An Ethiopian Airline cargo plane caught fire in China, an aviation news tracking portal reported on Wednesday morning.
The incident involved Ethiopian Airlines 777F which was parked at the Shanghai Pudong Airport. The blaze was centralized in the fuselage area.
“The aircraft is thought to be ET-ARH, a 5-year old 777 Freighter. It arrived from Brussels at 11:51 (GMT+8) and scheduled to depart to Brazil’s São Paulo GRU,” the portal added.
The fire department at the airport immediately set out to douse the blaze as a number of ground staff looked on. According to a statement issued by the airlines, the aircraft was on a regular scheduled cargo service from Shanghai to Sao Paulo-Santiago.
“All ground staff and flying crew are safe. Ethiopian has collaborated with all concerned authorities and contained the fire,” the statement added.
Ethiopian was one of the key global airlines that continued active operations during the height of the coronavirus pandemic. The airline opened a special cargo pharma wing to help in global delivery of supplies during the pandemic.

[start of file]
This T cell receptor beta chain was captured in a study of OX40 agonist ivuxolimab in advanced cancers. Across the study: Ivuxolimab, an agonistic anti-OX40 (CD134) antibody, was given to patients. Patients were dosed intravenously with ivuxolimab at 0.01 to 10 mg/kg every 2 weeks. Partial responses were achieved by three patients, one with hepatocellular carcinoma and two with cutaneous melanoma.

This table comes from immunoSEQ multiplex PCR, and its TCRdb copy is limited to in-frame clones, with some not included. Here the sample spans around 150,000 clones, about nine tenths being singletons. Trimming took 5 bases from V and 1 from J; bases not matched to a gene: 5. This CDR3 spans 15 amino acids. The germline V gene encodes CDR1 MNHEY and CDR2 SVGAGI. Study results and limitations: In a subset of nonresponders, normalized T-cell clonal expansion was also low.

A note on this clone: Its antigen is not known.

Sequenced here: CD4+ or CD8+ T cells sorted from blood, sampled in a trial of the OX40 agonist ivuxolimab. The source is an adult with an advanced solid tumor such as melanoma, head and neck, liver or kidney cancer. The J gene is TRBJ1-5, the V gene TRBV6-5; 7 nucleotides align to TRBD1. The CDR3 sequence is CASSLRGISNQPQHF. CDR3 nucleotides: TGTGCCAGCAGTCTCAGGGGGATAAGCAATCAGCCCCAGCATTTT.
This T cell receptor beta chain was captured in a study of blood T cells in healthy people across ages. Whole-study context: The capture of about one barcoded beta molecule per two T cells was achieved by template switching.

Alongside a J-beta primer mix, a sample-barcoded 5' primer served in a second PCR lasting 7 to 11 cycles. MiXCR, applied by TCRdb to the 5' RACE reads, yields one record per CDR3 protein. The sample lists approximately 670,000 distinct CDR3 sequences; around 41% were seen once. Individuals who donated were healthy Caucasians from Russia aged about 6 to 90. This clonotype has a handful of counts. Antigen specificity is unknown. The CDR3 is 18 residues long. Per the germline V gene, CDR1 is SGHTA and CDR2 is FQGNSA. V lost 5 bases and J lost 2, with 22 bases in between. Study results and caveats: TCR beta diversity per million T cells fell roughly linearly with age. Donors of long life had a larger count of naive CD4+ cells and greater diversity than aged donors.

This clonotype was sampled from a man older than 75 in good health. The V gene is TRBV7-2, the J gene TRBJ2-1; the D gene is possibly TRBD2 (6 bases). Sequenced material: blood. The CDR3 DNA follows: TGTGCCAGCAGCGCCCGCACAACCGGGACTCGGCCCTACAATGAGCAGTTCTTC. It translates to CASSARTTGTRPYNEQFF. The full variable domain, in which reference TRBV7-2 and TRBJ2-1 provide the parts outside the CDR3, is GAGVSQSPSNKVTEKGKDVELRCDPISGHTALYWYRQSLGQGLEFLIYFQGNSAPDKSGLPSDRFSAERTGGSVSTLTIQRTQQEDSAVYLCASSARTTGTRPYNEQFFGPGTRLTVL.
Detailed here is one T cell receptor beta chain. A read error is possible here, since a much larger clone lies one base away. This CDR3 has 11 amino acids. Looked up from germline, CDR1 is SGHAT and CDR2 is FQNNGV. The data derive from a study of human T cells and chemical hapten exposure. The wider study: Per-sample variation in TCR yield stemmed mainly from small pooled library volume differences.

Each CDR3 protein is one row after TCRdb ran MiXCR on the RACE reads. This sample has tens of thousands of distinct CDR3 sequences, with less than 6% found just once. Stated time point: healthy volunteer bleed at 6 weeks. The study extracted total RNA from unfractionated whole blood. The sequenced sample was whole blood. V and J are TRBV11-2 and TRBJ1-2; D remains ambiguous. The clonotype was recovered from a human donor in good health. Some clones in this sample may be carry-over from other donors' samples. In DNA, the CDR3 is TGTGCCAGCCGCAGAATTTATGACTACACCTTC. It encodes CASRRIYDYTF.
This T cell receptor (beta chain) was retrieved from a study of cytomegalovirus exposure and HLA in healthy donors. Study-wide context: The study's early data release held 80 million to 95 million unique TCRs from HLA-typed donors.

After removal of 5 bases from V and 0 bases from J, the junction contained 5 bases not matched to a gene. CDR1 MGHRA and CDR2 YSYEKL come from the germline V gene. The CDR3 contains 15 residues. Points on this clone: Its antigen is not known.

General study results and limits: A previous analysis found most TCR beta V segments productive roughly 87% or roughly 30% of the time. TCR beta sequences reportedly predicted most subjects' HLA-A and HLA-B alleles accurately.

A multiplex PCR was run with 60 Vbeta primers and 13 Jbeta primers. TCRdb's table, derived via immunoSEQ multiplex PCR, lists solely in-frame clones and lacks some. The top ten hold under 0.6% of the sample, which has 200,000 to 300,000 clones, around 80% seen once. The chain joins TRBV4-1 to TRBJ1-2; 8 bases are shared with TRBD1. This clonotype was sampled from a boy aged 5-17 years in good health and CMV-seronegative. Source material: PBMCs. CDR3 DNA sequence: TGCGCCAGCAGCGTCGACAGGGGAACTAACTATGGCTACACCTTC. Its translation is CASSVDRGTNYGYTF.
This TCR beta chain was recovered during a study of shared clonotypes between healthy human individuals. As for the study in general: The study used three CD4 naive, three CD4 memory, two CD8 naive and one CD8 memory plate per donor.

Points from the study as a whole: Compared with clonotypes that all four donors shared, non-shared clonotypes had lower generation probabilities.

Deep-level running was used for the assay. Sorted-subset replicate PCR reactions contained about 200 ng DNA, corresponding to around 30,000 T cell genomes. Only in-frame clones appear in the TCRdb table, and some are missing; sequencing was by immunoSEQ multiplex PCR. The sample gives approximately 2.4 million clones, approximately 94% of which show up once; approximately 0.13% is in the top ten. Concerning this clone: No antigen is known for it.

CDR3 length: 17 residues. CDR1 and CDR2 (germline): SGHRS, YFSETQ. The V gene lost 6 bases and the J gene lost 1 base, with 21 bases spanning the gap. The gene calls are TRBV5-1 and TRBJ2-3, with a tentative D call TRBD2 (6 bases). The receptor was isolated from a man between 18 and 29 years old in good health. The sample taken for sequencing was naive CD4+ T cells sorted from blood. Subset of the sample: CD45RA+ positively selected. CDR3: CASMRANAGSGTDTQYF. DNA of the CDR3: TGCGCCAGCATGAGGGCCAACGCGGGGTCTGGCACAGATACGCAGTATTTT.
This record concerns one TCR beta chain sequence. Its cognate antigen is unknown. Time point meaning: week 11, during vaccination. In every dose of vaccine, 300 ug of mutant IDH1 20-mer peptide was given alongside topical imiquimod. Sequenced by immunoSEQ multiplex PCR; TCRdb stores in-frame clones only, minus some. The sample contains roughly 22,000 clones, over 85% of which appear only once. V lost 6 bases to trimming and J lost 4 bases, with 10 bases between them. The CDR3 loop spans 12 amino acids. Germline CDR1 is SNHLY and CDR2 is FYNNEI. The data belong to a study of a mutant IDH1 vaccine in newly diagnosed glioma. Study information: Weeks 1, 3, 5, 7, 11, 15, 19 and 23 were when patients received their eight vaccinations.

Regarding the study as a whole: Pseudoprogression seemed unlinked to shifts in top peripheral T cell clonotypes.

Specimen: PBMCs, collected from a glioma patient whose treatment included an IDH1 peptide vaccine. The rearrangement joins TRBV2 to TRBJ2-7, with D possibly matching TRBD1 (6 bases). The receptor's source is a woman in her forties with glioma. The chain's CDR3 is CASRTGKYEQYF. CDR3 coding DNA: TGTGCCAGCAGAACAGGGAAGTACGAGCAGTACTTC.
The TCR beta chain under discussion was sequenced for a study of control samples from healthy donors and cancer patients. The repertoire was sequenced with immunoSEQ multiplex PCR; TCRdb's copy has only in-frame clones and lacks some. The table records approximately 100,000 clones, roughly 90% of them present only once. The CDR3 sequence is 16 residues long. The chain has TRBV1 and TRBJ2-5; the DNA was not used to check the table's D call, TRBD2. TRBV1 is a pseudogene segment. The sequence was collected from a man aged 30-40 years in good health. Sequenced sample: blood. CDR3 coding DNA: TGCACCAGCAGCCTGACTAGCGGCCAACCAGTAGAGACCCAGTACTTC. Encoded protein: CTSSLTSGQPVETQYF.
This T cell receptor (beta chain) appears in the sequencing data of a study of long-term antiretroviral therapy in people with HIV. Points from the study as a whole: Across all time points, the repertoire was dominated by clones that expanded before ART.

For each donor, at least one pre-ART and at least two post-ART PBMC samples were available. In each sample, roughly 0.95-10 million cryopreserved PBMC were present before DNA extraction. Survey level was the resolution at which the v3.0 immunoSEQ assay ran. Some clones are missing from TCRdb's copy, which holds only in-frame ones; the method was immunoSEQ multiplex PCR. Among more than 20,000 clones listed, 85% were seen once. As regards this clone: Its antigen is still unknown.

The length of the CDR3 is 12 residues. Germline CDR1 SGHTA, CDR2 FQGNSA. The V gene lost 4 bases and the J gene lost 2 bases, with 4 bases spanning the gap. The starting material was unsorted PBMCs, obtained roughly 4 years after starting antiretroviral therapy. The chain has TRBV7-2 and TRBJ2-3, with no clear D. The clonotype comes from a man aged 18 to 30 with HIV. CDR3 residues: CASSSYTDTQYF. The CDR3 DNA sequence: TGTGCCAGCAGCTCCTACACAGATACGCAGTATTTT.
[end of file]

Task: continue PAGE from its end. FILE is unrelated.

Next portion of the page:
“We have the most extensive cargo network, the largest fleet, the largest cargo terminal, the most interconnections. I am optimistic that we will definitely return to normal. Our long-term strategy remains unchanged,” Tewolde Gebremariam, Group CEO of Ethiopian is on record to have said.
The airline also played a crucial role in the repatriation of citizens from Africa to other parts of the world and vice versa. It has in the past weeks announced return to the skies for passengers as most countries reopen their skies.
Ethiopia Airlines is Africa’s largest airline in terms of passengers carried, destinations served, fleet size, and revenue. Ethiopian is also the world’s 4th largest airline by the number of countries served.
You may also like
France President Macron Says Russia Must Answer For War Crimes In Bucha Ukraine
Seven Countries Jointly Call On Taliban To Ensure Rights
Two Russian soldiers killed and 28 ill ‘after being given poisoned food by Ukrainian civilians’
Africa’s richest man, Aliko Dangote, Gains extra $915 million to his wealth in Q1 2022
British ‘Tinder Swindler’ pleads guilty after woman scammed of £157,000